The wildlife organizations can improve and implement new ways of sustainable wildlife conservation. The possibilities of big data are endless. But in order to fulfill the promise, the organizations are in need of the qualified data scientists or professionals bearing database management skills to extract the meaning from the heaps of data. Unfortunately, the elusive data scientists are in short supply. 

How Does The Big Data Tracking Technologies Aid In Improved Wildlife Conservation

The recent advances in the wildlife tracking techniques have enabled the large-scale data collection on the detailed movements of several animal species. The application of all of these approaches have unearthed new insights about how the animals use their environment, interact with each other and respond to the anthropogenic alterations. These were the details that were earlier impossible to explore. 

Over the past decade, the technological advances have transformed the field of movement ecology, which is the organismal movement that is from meager data discipline to the data rich discipline. This constant big data revolution is driven by the cost effective and automated wildlife tracking systems that usually generate massive and high resolution datasets that actually match the ecological context in which the animals interact with, perceive and respond to their environment. 

The other tracking technologies like the GPS, radars, computer vision systems too have the capability to produce big data and the researchers recommend viewing all of the major tracking technologies as more complementary rather than the competing alternatives. 

Another reverse GPS system going by the name “acoustic telemetry” utilizes the acoustic tags that tracks fishes and other aquatic animals underwater. Various systems of these kinds have been installed in the seas, lakes and rivers around the world that are yielding new scientific insights and important guidelines for dealing with the human imposed risks for wildlife.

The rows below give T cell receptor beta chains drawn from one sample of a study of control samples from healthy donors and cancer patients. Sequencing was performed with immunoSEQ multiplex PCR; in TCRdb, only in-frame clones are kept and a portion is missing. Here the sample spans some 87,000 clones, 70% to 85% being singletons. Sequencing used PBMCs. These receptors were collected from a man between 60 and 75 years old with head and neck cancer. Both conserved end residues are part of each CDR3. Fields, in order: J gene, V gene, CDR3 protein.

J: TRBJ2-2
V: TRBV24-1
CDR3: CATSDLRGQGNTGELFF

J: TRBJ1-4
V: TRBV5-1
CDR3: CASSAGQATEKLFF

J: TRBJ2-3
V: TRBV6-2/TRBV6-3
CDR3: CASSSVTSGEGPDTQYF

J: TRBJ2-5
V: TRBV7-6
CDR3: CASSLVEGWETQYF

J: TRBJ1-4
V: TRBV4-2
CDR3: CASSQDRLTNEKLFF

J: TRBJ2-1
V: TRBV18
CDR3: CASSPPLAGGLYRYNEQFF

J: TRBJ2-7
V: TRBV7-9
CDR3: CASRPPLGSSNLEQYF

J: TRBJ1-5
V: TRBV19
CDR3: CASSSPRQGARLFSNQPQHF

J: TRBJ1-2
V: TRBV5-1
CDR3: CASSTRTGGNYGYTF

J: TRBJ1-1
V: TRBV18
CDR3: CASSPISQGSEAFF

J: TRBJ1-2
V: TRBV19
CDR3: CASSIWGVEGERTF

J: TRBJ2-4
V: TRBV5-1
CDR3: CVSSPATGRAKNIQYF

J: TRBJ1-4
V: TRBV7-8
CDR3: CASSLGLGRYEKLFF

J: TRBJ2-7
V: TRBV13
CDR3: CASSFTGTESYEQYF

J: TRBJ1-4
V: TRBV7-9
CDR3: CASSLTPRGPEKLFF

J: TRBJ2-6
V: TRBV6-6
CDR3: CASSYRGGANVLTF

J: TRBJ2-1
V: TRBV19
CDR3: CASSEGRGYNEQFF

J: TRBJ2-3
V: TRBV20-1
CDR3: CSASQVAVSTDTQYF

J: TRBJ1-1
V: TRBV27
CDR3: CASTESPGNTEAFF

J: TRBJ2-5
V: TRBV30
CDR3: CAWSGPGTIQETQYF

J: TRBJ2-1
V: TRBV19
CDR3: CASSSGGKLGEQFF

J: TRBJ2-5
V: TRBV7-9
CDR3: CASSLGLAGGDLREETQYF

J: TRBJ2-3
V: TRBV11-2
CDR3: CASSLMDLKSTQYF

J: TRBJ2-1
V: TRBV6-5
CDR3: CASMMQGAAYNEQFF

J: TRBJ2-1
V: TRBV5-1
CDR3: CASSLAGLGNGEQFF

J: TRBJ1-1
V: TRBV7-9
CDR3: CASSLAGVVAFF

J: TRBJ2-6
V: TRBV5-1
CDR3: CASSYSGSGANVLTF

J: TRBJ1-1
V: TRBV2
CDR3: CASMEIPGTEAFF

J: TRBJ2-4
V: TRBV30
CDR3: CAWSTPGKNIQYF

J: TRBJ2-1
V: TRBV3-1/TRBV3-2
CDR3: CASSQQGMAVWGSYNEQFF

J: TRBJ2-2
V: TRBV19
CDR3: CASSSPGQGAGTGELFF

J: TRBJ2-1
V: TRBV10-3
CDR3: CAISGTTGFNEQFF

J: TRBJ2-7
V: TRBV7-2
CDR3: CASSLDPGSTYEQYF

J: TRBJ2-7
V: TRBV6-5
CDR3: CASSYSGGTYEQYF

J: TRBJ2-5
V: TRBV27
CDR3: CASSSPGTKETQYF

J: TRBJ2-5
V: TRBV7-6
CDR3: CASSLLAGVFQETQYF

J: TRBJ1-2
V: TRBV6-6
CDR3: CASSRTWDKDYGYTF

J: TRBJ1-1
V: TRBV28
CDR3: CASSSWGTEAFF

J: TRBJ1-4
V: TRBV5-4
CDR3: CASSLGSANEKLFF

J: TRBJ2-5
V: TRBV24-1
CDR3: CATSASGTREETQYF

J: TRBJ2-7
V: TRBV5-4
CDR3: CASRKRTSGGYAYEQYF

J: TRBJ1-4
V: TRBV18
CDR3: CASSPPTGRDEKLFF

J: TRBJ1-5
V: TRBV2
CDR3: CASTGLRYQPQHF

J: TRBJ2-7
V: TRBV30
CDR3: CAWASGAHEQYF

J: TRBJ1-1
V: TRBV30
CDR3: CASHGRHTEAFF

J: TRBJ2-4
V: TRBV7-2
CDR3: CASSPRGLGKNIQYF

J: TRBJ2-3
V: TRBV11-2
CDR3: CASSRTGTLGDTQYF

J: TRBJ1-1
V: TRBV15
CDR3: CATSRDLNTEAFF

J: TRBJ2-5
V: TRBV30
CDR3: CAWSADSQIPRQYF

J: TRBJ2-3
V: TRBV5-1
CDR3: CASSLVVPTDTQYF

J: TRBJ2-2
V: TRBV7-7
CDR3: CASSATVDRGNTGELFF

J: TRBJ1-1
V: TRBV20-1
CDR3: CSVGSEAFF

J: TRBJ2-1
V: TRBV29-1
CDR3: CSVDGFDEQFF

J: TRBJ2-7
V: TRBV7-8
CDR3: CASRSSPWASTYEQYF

For instance, by making use of the acoustic tracking system in the European rivers and implementing the crucial database management tools, the researchers found out that the down-stream mitigating eels, a critically endangered species as well as the Atlantic salmon, changes their behavior upon encountering dams and seemingly increasing their energy expenditure and the mortality risk. 


Technology has grown immensely in the last two- three decades offering various out of the box facilities through its applications. Most of the sectors have seen an upliftment in the methodologies and the outcomes where Wildlife is one that even included Artificial Intelligence (AI). Collecting wildlife data, storing data in the databases and managing them throughout have become simpler with the various database management systems

Database management is a huge sphere and its implementation varies from one sphere to the other. With this the work structure of how to manage the data and how it can be used for the betterment of the particular sphere highly varies. Being said that, it is of utmost importance to understand that database management in an IT sphere will largely vary with the non-IT sphere owing to the implementations and work structure. But the meaning of the term remains unaltered.